Lisa the star

You may not know Rogersville, NB’s big­gest Aca­dian ex­port. But the rest of the world does.

The Coast - - ARTS - BY MAG­GIE RAHR

Lisa LeBlanc w/Quiet Pa­rade Satur­day, Novem­ber 4, 8pm The Sea­horse Tav­ern, 2037 Got­tin­gen Street, $15

Lisa

LeBlanc’s been think­ing a lot about high school lately. Af­ter all, it is au­tumn, the sea­son of nostal­gia. Walk­ing through curl­ing fallen leaves back in her home­town, just last week, she found her­self back in the garages of her youth, play­ing favourites like CCR and The Trav­el­ing Wil­burys, jam­ming with a hand­ful of friends from those ten­der early years. “It’s very hum­bling,” LeBlanc says. “There’s no bull­shit.”

This scene: Roam­ing around Rogersville, New Brunswick (“...a pop­u­la­tion of 50,” LeBlanc says, chuck­ling) is in stark con­trast with the life the Aca­dian mu­si­cian has be­come ac­cus­tomed to. Pos­si­bly re­spon­si­ble for the birth of the term “trash folk,” LeBlanc may not re­ceive more than a nod of friendly recog­ni­tion in the gro­cery store of her home­town. But in Europe, she’s fa­mous.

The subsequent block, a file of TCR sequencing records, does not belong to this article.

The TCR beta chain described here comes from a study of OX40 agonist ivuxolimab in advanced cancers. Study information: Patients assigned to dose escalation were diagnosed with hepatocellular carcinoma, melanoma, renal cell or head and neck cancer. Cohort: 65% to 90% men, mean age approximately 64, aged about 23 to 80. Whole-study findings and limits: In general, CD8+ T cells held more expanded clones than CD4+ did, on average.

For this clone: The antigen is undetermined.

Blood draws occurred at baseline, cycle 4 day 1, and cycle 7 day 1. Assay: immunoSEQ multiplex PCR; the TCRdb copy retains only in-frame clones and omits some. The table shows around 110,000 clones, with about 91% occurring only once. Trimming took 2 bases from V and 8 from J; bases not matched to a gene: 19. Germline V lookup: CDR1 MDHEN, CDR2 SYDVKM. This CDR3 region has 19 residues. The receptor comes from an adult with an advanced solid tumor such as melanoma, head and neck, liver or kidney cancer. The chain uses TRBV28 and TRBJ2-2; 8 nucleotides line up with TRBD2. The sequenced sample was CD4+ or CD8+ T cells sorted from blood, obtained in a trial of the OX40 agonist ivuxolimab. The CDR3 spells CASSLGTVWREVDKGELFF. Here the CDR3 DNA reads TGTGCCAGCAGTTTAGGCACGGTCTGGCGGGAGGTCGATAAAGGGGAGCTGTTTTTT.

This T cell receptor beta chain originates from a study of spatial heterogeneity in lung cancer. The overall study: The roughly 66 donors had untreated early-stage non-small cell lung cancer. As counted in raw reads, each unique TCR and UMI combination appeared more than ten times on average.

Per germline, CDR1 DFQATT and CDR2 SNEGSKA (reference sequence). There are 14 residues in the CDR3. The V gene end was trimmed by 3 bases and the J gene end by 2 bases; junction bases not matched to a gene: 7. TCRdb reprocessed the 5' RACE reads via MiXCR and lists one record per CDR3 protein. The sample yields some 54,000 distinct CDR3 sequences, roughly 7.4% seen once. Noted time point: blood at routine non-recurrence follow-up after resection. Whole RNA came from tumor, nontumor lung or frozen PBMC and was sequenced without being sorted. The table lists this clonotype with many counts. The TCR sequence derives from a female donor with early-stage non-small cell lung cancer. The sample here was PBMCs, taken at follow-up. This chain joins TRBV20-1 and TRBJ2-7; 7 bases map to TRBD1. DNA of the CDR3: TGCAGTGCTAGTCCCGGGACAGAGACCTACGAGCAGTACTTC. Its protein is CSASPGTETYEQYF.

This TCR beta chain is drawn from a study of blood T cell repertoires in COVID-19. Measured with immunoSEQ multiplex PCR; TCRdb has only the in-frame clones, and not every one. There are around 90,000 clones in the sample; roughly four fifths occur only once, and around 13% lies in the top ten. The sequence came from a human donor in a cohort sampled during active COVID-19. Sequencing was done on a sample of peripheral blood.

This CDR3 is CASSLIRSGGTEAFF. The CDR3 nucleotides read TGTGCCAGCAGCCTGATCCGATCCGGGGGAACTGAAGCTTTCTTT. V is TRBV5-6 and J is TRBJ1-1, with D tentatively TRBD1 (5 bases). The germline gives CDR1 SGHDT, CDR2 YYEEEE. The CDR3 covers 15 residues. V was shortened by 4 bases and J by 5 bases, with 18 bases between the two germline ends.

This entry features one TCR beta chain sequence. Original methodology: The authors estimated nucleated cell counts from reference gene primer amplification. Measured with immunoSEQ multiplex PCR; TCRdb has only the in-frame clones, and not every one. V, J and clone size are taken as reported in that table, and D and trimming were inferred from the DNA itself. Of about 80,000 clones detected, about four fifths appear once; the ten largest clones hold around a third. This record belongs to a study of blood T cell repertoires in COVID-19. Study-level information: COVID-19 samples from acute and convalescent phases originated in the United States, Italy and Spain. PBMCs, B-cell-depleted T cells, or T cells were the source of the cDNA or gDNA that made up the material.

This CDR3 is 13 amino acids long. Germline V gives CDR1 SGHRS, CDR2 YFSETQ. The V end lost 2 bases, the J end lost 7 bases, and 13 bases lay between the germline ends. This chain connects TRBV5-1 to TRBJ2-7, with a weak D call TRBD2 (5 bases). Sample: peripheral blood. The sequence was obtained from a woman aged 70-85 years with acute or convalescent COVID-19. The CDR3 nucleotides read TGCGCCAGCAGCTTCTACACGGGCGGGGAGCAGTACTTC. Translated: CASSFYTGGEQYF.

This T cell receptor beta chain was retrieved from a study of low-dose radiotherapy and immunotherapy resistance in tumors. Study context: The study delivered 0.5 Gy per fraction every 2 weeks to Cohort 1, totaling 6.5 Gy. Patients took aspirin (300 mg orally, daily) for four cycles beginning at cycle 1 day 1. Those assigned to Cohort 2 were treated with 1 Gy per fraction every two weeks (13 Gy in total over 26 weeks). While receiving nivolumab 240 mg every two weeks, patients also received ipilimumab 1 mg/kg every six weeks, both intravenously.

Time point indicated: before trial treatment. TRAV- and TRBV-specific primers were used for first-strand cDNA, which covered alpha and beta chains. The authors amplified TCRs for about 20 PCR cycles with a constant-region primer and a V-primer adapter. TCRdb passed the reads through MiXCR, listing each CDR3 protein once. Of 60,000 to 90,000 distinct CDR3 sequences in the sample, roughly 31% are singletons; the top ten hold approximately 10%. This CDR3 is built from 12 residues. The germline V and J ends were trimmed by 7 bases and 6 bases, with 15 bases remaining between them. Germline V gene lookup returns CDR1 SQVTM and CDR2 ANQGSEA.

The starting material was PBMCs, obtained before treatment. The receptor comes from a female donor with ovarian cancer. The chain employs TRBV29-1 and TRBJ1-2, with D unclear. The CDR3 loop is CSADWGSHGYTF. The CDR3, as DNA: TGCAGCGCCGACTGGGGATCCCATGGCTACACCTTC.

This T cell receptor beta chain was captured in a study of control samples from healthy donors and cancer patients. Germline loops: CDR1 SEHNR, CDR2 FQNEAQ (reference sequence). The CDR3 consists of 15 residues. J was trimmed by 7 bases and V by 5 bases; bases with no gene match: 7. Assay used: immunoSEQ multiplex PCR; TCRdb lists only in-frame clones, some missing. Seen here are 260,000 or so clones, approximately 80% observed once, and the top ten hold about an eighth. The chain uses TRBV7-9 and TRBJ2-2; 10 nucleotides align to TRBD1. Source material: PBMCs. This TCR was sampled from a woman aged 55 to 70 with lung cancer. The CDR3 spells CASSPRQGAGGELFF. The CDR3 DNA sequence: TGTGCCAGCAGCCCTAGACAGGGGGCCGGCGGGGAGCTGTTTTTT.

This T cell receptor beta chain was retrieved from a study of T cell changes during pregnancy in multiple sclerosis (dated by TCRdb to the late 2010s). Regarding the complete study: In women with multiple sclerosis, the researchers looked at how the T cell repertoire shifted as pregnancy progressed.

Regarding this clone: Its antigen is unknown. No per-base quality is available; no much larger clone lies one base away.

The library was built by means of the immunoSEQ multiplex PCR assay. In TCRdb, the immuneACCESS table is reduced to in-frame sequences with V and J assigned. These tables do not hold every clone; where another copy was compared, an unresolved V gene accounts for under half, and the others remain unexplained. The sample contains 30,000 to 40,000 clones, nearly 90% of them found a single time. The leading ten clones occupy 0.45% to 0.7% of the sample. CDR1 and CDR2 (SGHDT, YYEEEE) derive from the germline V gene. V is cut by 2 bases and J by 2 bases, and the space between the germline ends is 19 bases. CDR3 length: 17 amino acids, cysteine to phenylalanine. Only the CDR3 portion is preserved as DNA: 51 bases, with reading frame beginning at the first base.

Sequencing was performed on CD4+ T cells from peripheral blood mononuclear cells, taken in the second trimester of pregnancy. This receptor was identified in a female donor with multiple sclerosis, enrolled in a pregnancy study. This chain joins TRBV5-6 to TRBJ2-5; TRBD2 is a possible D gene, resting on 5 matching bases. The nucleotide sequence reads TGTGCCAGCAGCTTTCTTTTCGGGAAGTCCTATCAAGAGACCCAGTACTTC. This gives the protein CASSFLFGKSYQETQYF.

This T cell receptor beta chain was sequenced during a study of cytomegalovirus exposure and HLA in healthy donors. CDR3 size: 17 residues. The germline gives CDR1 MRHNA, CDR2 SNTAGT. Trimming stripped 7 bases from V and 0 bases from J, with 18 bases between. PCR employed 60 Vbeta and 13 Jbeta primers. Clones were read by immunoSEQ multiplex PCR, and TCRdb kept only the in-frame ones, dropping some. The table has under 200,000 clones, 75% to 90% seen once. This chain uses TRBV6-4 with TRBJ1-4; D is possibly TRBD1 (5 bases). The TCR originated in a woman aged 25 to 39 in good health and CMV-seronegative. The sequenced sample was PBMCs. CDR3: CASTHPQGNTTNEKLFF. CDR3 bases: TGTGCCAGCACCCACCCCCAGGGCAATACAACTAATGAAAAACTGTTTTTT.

Her self-ti­tled al­bum, the first of three from the singer—who writes her songs in both English and French, on banjo and gui­tar—sold 140,000 copies.

LeBlanc’s mu­sic draws on Gillian Welch, Yves Mon­tand, Ben Lee, a mil­lion French artists and maybe, from a lit­tle closer to home, B.A. John­son. There is in­ci­sive vul­ner­a­bil­ity and in­sight—hid­den in songs about Kraft Din­ner—atop de­ceit­fully tal­ented play­ing.

LeBlanc toured Europe last sum­mer open­ing for The Strum­bel­las, though over there, she al­ready has a fol­low­ing of her own. (She plays the Sea­horse on Satur­day.) Un­der duress, she’ll ad­mit her fan­tasy play­bill would be along­side the late Tom Petty. “He just seems like a nice guy from Florida!” she says. “You just wanna be his buddy. He writes great songs. They’re so sim­ple…sim­ple and great.”

LeBlanc seems to have un­in­ten­tion­ally de­scribed her own cache. This spring, she’s got a tour of the US and Ger­many booked. But she’ll sooner tell you about the con­cert she’s pre­par­ing for back home, in Rogersville, where she hasn’t per­formed in eight years.

She’ll re­join her eighth grade gui­tar teacher, Norm, who she sought out on that trip home last week. They’ll play, just like she used to, in a bar, to faces in the crowd, who rec­og­nize her from be­fore she was fa­mous. They’ll do cov­ers: “Proud Mary,” “Han­dle With Care,” the clas­sics. “Com­ing back home,” she says, “it’s the great­est thing on earth.”

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